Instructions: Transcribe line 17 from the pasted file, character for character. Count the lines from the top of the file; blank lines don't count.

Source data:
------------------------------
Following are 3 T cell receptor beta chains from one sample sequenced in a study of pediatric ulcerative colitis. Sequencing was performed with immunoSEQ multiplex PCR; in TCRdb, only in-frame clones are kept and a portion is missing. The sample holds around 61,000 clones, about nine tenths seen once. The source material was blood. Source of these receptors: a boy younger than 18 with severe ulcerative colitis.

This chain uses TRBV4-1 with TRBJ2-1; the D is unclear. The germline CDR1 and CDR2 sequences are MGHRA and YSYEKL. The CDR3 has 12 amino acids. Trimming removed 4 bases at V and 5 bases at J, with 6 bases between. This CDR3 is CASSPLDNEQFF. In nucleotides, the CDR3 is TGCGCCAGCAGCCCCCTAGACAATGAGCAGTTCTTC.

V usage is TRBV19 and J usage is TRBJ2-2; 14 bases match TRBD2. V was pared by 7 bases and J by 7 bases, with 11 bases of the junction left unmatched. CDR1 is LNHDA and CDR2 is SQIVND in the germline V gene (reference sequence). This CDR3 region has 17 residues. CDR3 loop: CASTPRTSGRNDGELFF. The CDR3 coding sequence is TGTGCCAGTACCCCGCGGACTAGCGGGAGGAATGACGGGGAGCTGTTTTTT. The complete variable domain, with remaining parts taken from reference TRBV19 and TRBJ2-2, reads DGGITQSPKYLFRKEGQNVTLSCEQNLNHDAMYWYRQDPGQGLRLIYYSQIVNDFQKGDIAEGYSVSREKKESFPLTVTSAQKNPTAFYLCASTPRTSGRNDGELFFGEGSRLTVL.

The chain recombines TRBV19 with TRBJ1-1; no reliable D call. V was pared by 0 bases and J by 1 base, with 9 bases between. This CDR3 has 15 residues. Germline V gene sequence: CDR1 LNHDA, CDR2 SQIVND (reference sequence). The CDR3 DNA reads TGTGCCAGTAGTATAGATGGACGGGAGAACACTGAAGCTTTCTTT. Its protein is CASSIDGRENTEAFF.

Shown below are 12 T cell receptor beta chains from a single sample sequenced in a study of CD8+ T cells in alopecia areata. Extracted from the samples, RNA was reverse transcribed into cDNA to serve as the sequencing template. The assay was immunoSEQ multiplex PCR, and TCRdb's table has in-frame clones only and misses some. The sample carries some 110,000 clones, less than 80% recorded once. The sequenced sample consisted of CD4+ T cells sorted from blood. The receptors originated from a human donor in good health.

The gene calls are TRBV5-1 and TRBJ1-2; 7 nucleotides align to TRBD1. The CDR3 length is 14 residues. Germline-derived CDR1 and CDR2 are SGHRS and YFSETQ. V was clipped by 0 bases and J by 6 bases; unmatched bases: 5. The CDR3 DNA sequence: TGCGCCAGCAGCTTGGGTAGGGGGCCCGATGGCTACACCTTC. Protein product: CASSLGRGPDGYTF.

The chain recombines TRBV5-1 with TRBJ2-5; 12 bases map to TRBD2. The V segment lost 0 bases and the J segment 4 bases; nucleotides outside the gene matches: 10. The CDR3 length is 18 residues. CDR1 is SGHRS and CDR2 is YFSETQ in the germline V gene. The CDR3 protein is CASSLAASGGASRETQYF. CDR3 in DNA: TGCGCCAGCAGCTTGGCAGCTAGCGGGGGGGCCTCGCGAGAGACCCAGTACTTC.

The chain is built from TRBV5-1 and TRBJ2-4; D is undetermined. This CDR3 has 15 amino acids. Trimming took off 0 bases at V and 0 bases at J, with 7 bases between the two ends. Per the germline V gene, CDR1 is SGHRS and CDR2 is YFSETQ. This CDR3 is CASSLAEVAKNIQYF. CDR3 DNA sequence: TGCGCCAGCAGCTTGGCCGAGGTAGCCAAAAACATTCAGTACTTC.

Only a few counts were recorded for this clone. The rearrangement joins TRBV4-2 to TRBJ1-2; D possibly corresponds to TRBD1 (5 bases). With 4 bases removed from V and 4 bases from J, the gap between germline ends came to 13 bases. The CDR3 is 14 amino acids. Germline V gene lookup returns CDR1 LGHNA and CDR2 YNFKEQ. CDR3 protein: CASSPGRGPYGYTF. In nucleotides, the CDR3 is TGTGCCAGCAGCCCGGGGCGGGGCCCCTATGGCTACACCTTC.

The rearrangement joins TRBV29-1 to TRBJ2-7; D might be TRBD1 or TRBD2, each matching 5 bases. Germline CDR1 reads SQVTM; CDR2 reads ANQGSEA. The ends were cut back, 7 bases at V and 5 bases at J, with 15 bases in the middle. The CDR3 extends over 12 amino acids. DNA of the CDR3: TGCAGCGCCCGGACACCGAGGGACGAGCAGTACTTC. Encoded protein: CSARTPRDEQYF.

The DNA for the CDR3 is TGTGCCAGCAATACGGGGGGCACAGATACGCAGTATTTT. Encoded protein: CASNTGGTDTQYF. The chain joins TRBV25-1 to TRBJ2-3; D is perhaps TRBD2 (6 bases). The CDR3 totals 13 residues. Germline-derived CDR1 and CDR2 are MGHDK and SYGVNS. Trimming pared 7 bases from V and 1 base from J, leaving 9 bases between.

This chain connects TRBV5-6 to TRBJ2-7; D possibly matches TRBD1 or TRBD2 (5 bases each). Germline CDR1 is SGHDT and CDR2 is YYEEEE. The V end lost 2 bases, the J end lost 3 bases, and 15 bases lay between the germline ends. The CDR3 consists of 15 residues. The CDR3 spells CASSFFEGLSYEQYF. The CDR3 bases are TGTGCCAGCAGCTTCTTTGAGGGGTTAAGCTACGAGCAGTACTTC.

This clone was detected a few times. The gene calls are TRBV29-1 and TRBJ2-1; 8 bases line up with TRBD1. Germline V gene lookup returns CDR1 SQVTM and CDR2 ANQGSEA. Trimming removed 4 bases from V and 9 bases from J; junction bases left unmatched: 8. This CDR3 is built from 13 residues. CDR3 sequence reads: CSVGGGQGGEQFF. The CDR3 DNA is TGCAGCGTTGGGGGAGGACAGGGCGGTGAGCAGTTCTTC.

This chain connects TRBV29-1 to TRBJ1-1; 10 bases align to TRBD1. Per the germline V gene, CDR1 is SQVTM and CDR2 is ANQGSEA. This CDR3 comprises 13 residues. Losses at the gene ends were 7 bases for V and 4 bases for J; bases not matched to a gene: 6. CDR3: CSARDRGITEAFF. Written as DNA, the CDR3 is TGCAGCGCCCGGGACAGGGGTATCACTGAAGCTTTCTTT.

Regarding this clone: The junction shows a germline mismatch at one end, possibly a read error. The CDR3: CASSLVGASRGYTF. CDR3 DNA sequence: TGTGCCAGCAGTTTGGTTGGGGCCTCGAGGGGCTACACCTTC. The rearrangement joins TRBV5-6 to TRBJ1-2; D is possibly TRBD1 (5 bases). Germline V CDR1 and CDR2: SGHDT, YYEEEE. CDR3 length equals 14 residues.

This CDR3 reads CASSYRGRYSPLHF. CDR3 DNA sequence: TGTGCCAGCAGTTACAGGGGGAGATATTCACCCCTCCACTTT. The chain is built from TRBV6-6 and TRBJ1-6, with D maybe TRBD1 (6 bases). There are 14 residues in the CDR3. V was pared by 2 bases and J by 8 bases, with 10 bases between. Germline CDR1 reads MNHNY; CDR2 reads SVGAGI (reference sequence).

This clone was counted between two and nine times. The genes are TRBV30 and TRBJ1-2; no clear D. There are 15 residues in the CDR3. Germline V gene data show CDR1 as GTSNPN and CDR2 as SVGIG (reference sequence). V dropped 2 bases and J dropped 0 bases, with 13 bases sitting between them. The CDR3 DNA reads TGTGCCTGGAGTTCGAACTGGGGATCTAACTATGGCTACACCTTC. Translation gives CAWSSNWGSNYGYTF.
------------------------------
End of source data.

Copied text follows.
This clone was counted between two and nine times. The genes are TRBV30 and TRBJ1-2; no clear D. There are 15 residues in the CDR3. Germline V gene data show CDR1 as GTSNPN and CDR2 as SVGIG (reference sequence). V dropped 2 bases and J dropped 0 bases, with 13 bases sitting between them. The CDR3 DNA reads TGTGCCTGGAGTTCGAACTGGGGATCTAACTATGGCTACACCTTC. Translation gives CAWSSNWGSNYGYTF.